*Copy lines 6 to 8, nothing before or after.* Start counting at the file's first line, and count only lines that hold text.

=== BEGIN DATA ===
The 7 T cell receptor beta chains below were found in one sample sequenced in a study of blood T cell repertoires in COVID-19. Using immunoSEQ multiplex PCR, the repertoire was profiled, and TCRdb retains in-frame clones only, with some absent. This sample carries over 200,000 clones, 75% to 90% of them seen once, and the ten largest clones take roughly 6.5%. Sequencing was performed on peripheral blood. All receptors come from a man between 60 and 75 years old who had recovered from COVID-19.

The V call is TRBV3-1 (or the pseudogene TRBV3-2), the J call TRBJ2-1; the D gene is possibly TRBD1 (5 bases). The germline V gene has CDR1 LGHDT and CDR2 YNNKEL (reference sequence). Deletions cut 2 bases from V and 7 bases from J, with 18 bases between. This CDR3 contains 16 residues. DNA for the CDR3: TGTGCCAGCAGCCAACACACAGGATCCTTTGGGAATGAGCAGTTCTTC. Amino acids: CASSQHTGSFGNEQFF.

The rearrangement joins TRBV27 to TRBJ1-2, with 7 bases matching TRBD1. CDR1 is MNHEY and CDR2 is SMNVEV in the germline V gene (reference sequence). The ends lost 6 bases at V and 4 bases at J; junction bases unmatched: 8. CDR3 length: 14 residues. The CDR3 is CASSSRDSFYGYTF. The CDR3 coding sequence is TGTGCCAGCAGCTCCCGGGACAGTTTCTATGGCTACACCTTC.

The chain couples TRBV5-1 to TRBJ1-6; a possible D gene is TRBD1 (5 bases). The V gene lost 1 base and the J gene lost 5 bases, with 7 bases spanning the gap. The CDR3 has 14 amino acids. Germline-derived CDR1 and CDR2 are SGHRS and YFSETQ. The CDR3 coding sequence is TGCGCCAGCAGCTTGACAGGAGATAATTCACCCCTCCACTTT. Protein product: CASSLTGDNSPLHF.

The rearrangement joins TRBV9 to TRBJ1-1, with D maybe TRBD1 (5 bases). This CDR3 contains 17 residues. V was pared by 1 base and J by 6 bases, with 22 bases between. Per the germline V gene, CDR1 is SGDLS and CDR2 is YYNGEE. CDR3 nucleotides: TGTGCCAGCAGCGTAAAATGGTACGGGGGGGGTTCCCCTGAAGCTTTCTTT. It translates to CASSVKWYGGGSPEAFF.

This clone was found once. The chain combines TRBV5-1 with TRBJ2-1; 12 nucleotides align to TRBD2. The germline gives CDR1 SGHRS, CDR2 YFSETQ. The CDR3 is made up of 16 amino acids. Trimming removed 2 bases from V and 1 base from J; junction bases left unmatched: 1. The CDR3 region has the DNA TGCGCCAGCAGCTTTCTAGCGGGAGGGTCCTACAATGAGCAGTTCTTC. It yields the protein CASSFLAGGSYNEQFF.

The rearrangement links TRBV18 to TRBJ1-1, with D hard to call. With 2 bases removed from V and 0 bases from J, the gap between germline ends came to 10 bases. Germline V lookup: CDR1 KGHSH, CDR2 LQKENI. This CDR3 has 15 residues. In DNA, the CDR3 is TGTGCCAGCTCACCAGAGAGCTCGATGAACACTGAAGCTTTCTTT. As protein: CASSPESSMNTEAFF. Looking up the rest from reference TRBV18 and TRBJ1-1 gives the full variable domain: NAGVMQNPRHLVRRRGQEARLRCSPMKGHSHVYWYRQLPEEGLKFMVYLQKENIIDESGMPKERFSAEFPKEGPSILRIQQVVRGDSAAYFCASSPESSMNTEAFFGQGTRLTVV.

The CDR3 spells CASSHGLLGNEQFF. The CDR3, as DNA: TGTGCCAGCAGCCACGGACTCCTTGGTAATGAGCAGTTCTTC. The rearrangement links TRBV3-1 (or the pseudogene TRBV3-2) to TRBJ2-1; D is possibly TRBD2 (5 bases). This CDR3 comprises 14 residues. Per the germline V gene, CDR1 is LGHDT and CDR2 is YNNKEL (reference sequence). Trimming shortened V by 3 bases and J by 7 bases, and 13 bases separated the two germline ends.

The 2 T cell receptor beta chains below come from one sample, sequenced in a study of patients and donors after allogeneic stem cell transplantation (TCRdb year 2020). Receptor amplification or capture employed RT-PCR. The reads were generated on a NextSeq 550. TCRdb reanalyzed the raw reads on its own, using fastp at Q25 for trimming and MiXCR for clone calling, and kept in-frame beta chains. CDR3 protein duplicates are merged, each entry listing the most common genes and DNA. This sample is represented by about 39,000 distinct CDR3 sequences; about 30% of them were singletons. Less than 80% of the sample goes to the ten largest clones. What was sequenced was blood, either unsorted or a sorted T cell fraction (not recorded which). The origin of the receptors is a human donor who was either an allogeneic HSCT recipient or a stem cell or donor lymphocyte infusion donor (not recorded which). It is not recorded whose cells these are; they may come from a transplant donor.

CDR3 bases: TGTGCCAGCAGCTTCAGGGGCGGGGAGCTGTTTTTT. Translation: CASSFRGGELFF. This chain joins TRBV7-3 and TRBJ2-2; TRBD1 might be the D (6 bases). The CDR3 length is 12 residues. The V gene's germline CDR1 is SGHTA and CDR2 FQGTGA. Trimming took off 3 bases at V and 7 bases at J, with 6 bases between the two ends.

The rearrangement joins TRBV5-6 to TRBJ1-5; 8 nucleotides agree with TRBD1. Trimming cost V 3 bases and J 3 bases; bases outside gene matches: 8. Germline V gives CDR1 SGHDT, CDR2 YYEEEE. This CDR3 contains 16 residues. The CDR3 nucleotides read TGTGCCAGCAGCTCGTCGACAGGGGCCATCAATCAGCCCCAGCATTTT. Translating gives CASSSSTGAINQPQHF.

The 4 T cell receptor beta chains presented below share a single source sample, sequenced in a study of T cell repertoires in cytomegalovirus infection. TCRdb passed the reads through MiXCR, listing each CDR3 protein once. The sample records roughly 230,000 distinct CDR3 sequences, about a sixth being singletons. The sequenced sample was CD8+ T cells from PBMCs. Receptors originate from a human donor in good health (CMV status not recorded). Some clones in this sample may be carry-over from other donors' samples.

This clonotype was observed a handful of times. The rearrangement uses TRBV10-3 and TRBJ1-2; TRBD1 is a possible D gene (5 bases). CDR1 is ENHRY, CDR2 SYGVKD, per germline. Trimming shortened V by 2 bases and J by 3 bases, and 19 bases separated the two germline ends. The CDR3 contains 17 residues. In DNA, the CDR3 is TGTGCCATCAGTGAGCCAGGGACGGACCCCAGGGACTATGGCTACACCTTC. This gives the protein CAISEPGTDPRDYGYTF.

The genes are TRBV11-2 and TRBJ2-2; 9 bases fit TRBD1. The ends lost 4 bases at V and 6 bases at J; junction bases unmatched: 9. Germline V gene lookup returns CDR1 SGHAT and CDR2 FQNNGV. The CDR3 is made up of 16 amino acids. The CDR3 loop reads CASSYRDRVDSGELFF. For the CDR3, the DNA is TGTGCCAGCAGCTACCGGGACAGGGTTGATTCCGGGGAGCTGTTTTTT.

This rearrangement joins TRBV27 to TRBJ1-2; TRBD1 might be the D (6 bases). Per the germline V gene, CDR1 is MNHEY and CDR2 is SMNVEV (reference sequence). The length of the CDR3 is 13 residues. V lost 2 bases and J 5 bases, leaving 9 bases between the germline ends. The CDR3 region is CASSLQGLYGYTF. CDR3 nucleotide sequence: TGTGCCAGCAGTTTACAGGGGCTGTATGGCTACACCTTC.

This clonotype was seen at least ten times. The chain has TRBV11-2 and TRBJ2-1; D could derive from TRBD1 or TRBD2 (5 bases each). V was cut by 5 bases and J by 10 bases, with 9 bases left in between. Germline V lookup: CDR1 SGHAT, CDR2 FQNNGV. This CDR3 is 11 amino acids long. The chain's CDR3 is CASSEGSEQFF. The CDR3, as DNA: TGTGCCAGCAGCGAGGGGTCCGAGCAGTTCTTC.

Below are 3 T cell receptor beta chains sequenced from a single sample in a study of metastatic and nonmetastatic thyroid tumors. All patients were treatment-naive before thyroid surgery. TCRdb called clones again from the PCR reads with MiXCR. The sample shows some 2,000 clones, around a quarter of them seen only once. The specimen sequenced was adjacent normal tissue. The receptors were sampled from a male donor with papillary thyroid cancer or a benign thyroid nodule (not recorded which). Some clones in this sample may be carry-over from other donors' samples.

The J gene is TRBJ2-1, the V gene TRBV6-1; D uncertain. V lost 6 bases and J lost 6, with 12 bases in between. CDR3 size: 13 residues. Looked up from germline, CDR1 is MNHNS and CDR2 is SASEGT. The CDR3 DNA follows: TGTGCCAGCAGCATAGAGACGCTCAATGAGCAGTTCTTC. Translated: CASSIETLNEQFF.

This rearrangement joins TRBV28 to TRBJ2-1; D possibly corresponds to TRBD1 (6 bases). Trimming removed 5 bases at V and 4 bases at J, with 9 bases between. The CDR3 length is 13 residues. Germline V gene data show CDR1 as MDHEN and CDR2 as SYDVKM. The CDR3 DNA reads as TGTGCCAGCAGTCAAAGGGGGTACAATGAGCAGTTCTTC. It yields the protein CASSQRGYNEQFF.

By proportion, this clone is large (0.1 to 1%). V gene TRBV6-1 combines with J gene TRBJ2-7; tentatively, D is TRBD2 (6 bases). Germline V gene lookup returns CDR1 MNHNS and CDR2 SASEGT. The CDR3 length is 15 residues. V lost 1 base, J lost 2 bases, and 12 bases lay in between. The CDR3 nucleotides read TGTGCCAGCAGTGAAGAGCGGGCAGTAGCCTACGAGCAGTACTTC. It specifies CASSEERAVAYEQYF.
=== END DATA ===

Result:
This clone was found once. The chain combines TRBV5-1 with TRBJ2-1; 12 nucleotides align to TRBD2. The germline gives CDR1 SGHRS, CDR2 YFSETQ. The CDR3 is made up of 16 amino acids. Trimming removed 2 bases from V and 1 base from J; junction bases left unmatched: 1. The CDR3 region has the DNA TGCGCCAGCAGCTTTCTAGCGGGAGGGTCCTACAATGAGCAGTTCTTC. It yields the protein CASSFLAGGSYNEQFF.

The rearrangement links TRBV18 to TRBJ1-1, with D hard to call. With 2 bases removed from V and 0 bases from J, the gap between germline ends came to 10 bases. Germline V lookup: CDR1 KGHSH, CDR2 LQKENI. This CDR3 has 15 residues. In DNA, the CDR3 is TGTGCCAGCTCACCAGAGAGCTCGATGAACACTGAAGCTTTCTTT. As protein: CASSPESSMNTEAFF. Looking up the rest from reference TRBV18 and TRBJ1-1 gives the full variable domain: NAGVMQNPRHLVRRRGQEARLRCSPMKGHSHVYWYRQLPEEGLKFMVYLQKENIIDESGMPKERFSAEFPKEGPSILRIQQVVRGDSAAYFCASSPESSMNTEAFFGQGTRLTVV.

The CDR3 spells CASSHGLLGNEQFF. The CDR3, as DNA: TGTGCCAGCAGCCACGGACTCCTTGGTAATGAGCAGTTCTTC. The rearrangement links TRBV3-1 (or the pseudogene TRBV3-2) to TRBJ2-1; D is possibly TRBD2 (5 bases). This CDR3 comprises 14 residues. Per the germline V gene, CDR1 is LGHDT and CDR2 is YNNKEL (reference sequence). Trimming shortened V by 3 bases and J by 7 bases, and 13 bases separated the two germline ends.